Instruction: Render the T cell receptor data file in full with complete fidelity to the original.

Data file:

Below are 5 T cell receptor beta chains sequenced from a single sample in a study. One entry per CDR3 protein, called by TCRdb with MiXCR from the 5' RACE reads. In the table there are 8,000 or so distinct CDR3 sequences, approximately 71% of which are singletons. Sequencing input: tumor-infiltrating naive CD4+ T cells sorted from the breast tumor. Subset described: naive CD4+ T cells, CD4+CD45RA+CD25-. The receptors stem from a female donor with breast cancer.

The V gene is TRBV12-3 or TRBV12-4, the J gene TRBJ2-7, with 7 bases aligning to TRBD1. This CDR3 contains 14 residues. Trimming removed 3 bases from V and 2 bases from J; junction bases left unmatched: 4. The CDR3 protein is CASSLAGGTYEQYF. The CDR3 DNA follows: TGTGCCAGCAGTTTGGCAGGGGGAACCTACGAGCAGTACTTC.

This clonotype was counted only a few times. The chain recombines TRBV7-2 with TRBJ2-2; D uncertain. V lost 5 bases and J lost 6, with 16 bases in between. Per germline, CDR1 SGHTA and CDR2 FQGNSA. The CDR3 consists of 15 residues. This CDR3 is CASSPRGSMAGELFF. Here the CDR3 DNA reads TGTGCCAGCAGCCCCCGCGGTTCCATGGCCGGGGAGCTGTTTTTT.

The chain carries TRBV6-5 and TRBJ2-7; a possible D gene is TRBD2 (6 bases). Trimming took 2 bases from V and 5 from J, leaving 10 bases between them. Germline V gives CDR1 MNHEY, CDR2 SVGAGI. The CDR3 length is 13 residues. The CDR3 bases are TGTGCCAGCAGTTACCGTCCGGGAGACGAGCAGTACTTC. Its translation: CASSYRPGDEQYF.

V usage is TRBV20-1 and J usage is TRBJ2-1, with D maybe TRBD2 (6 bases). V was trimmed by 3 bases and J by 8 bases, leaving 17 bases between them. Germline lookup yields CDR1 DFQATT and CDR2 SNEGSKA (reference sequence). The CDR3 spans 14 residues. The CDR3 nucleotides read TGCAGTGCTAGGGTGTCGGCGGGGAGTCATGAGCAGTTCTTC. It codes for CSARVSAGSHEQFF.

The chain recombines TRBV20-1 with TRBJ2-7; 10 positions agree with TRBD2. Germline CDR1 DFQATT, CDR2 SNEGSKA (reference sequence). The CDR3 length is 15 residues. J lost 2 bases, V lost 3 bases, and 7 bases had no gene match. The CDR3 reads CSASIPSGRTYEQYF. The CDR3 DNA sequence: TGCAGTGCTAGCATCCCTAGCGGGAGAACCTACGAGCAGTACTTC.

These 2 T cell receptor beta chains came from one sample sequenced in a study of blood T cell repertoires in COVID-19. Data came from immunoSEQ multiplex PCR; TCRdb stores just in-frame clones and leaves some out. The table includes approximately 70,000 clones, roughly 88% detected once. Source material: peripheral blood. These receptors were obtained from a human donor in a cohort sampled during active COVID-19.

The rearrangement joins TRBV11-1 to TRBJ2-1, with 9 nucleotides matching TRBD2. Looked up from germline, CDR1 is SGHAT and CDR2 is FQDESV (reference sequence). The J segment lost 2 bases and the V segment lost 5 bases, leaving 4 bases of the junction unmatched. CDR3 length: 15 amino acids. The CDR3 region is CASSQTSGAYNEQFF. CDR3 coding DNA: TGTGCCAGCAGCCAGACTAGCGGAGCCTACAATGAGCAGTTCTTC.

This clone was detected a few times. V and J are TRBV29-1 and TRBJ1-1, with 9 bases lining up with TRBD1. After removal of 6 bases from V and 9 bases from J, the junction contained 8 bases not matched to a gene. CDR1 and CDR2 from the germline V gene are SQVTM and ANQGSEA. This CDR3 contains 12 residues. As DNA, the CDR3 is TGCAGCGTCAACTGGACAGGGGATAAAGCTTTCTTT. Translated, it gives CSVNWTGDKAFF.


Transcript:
Below are 5 T cell receptor beta chains sequenced from a single sample in a study. One entry per CDR3 protein, called by TCRdb with MiXCR from the 5' RACE reads. In the table there are 8,000 or so distinct CDR3 sequences, approximately 71% of which are singletons. Sequencing input: tumor-infiltrating naive CD4+ T cells sorted from the breast tumor. Subset described: naive CD4+ T cells, CD4+CD45RA+CD25-. The receptors stem from a female donor with breast cancer.

The V gene is TRBV12-3 or TRBV12-4, the J gene TRBJ2-7, with 7 bases aligning to TRBD1. This CDR3 contains 14 residues. Trimming removed 3 bases from V and 2 bases from J; junction bases left unmatched: 4. The CDR3 protein is CASSLAGGTYEQYF. The CDR3 DNA follows: TGTGCCAGCAGTTTGGCAGGGGGAACCTACGAGCAGTACTTC.

This clonotype was counted only a few times. The chain recombines TRBV7-2 with TRBJ2-2; D uncertain. V lost 5 bases and J lost 6, with 16 bases in between. Per germline, CDR1 SGHTA and CDR2 FQGNSA. The CDR3 consists of 15 residues. This CDR3 is CASSPRGSMAGELFF. Here the CDR3 DNA reads TGTGCCAGCAGCCCCCGCGGTTCCATGGCCGGGGAGCTGTTTTTT.

The chain carries TRBV6-5 and TRBJ2-7; a possible D gene is TRBD2 (6 bases). Trimming took 2 bases from V and 5 from J, leaving 10 bases between them. Germline V gives CDR1 MNHEY, CDR2 SVGAGI. The CDR3 length is 13 residues. The CDR3 bases are TGTGCCAGCAGTTACCGTCCGGGAGACGAGCAGTACTTC. Its translation: CASSYRPGDEQYF.

V usage is TRBV20-1 and J usage is TRBJ2-1, with D maybe TRBD2 (6 bases). V was trimmed by 3 bases and J by 8 bases, leaving 17 bases between them. Germline lookup yields CDR1 DFQATT and CDR2 SNEGSKA (reference sequence). The CDR3 spans 14 residues. The CDR3 nucleotides read TGCAGTGCTAGGGTGTCGGCGGGGAGTCATGAGCAGTTCTTC. It codes for CSARVSAGSHEQFF.

The chain recombines TRBV20-1 with TRBJ2-7; 10 positions agree with TRBD2. Germline CDR1 DFQATT, CDR2 SNEGSKA (reference sequence). The CDR3 length is 15 residues. J lost 2 bases, V lost 3 bases, and 7 bases had no gene match. The CDR3 reads CSASIPSGRTYEQYF. The CDR3 DNA sequence: TGCAGTGCTAGCATCCCTAGCGGGAGAACCTACGAGCAGTACTTC.

These 2 T cell receptor beta chains came from one sample sequenced in a study of blood T cell repertoires in COVID-19. Data came from immunoSEQ multiplex PCR; TCRdb stores just in-frame clones and leaves some out. The table includes approximately 70,000 clones, roughly 88% detected once. Source material: peripheral blood. These receptors were obtained from a human donor in a cohort sampled during active COVID-19.

The rearrangement joins TRBV11-1 to TRBJ2-1, with 9 nucleotides matching TRBD2. Looked up from germline, CDR1 is SGHAT and CDR2 is FQDESV (reference sequence). The J segment lost 2 bases and the V segment lost 5 bases, leaving 4 bases of the junction unmatched. CDR3 length: 15 amino acids. The CDR3 region is CASSQTSGAYNEQFF. CDR3 coding DNA: TGTGCCAGCAGCCAGACTAGCGGAGCCTACAATGAGCAGTTCTTC.

This clone was detected a few times. V and J are TRBV29-1 and TRBJ1-1, with 9 bases lining up with TRBD1. After removal of 6 bases from V and 9 bases from J, the junction contained 8 bases not matched to a gene. CDR1 and CDR2 from the germline V gene are SQVTM and ANQGSEA. This CDR3 contains 12 residues. As DNA, the CDR3 is TGCAGCGTCAACTGGACAGGGGATAAAGCTTTCTTT. Translated, it gives CSVNWTGDKAFF.